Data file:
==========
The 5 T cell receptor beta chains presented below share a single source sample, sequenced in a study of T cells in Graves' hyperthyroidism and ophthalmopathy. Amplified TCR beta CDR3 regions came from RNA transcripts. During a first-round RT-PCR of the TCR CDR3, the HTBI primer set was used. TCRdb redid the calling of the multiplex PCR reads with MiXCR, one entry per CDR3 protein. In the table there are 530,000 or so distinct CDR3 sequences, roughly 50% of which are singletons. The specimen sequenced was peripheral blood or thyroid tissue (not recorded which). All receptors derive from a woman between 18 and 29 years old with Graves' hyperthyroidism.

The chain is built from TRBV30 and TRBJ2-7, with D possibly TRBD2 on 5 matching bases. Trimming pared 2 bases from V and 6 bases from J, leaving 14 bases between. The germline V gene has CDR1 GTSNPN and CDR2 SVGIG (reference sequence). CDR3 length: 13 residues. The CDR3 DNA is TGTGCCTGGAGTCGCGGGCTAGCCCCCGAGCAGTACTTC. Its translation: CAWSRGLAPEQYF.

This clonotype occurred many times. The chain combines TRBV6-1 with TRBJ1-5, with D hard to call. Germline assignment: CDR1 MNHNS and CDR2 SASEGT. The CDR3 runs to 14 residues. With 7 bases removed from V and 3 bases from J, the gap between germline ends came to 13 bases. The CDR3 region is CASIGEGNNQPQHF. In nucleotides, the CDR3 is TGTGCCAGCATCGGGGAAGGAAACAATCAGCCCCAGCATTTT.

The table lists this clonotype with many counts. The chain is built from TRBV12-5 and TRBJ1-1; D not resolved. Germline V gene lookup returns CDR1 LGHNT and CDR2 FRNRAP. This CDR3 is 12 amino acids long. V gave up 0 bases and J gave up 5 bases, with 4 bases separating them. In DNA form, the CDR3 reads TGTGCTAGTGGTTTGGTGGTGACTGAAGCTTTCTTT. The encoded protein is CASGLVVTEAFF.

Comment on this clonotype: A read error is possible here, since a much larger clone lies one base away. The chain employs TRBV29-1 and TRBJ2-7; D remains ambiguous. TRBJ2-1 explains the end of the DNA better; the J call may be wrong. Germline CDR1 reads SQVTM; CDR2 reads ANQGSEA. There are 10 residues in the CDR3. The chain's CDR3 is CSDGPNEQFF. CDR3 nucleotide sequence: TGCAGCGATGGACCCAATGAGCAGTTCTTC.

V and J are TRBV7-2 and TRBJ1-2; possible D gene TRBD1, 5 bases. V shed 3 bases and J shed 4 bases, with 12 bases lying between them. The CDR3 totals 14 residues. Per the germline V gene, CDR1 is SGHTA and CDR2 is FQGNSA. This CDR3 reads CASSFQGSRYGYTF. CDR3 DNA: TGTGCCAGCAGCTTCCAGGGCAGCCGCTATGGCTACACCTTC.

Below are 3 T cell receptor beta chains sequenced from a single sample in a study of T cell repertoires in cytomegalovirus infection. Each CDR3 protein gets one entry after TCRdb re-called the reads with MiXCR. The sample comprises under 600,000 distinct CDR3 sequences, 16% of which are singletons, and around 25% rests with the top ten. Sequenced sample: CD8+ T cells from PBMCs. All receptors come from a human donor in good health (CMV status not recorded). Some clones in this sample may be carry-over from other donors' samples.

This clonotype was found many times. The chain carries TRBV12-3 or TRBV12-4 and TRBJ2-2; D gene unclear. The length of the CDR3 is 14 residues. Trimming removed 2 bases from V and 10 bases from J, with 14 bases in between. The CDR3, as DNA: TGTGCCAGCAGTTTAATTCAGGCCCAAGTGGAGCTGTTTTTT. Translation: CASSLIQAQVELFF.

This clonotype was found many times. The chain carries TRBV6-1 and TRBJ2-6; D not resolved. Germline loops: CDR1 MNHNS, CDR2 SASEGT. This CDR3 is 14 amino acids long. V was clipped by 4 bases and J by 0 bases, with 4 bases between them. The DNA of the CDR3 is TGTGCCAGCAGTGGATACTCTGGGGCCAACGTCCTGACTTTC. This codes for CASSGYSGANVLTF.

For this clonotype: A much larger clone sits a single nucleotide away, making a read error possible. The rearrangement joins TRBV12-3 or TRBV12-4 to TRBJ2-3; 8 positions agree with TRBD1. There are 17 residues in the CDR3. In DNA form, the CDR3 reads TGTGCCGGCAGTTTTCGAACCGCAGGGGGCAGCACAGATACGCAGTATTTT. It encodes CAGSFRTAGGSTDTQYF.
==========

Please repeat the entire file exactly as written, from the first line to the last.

The 5 T cell receptor beta chains presented below share a single source sample, sequenced in a study of T cells in Graves' hyperthyroidism and ophthalmopathy. Amplified TCR beta CDR3 regions came from RNA transcripts. During a first-round RT-PCR of the TCR CDR3, the HTBI primer set was used. TCRdb redid the calling of the multiplex PCR reads with MiXCR, one entry per CDR3 protein. In the table there are 530,000 or so distinct CDR3 sequences, roughly 50% of which are singletons. The specimen sequenced was peripheral blood or thyroid tissue (not recorded which). All receptors derive from a woman between 18 and 29 years old with Graves' hyperthyroidism.

The chain is built from TRBV30 and TRBJ2-7, with D possibly TRBD2 on 5 matching bases. Trimming pared 2 bases from V and 6 bases from J, leaving 14 bases between. The germline V gene has CDR1 GTSNPN and CDR2 SVGIG (reference sequence). CDR3 length: 13 residues. The CDR3 DNA is TGTGCCTGGAGTCGCGGGCTAGCCCCCGAGCAGTACTTC. Its translation: CAWSRGLAPEQYF.

This clonotype occurred many times. The chain combines TRBV6-1 with TRBJ1-5, with D hard to call. Germline assignment: CDR1 MNHNS and CDR2 SASEGT. The CDR3 runs to 14 residues. With 7 bases removed from V and 3 bases from J, the gap between germline ends came to 13 bases. The CDR3 region is CASIGEGNNQPQHF. In nucleotides, the CDR3 is TGTGCCAGCATCGGGGAAGGAAACAATCAGCCCCAGCATTTT.

The table lists this clonotype with many counts. The chain is built from TRBV12-5 and TRBJ1-1; D not resolved. Germline V gene lookup returns CDR1 LGHNT and CDR2 FRNRAP. This CDR3 is 12 amino acids long. V gave up 0 bases and J gave up 5 bases, with 4 bases separating them. In DNA form, the CDR3 reads TGTGCTAGTGGTTTGGTGGTGACTGAAGCTTTCTTT. The encoded protein is CASGLVVTEAFF.

Comment on this clonotype: A read error is possible here, since a much larger clone lies one base away. The chain employs TRBV29-1 and TRBJ2-7; D remains ambiguous. TRBJ2-1 explains the end of the DNA better; the J call may be wrong. Germline CDR1 reads SQVTM; CDR2 reads ANQGSEA. There are 10 residues in the CDR3. The chain's CDR3 is CSDGPNEQFF. CDR3 nucleotide sequence: TGCAGCGATGGACCCAATGAGCAGTTCTTC.

V and J are TRBV7-2 and TRBJ1-2; possible D gene TRBD1, 5 bases. V shed 3 bases and J shed 4 bases, with 12 bases lying between them. The CDR3 totals 14 residues. Per the germline V gene, CDR1 is SGHTA and CDR2 is FQGNSA. This CDR3 reads CASSFQGSRYGYTF. CDR3 DNA: TGTGCCAGCAGCTTCCAGGGCAGCCGCTATGGCTACACCTTC.

Below are 3 T cell receptor beta chains sequenced from a single sample in a study of T cell repertoires in cytomegalovirus infection. Each CDR3 protein gets one entry after TCRdb re-called the reads with MiXCR. The sample comprises under 600,000 distinct CDR3 sequences, 16% of which are singletons, and around 25% rests with the top ten. Sequenced sample: CD8+ T cells from PBMCs. All receptors come from a human donor in good health (CMV status not recorded). Some clones in this sample may be carry-over from other donors' samples.

This clonotype was found many times. The chain carries TRBV12-3 or TRBV12-4 and TRBJ2-2; D gene unclear. The length of the CDR3 is 14 residues. Trimming removed 2 bases from V and 10 bases from J, with 14 bases in between. The CDR3, as DNA: TGTGCCAGCAGTTTAATTCAGGCCCAAGTGGAGCTGTTTTTT. Translation: CASSLIQAQVELFF.

This clonotype was found many times. The chain carries TRBV6-1 and TRBJ2-6; D not resolved. Germline loops: CDR1 MNHNS, CDR2 SASEGT. This CDR3 is 14 amino acids long. V was clipped by 4 bases and J by 0 bases, with 4 bases between them. The DNA of the CDR3 is TGTGCCAGCAGTGGATACTCTGGGGCCAACGTCCTGACTTTC. This codes for CASSGYSGANVLTF.

For this clonotype: A much larger clone sits a single nucleotide away, making a read error possible. The rearrangement joins TRBV12-3 or TRBV12-4 to TRBJ2-3; 8 positions agree with TRBD1. There are 17 residues in the CDR3. In DNA form, the CDR3 reads TGTGCCGGCAGTTTTCGAACCGCAGGGGGCAGCACAGATACGCAGTATTTT. It encodes CAGSFRTAGGSTDTQYF.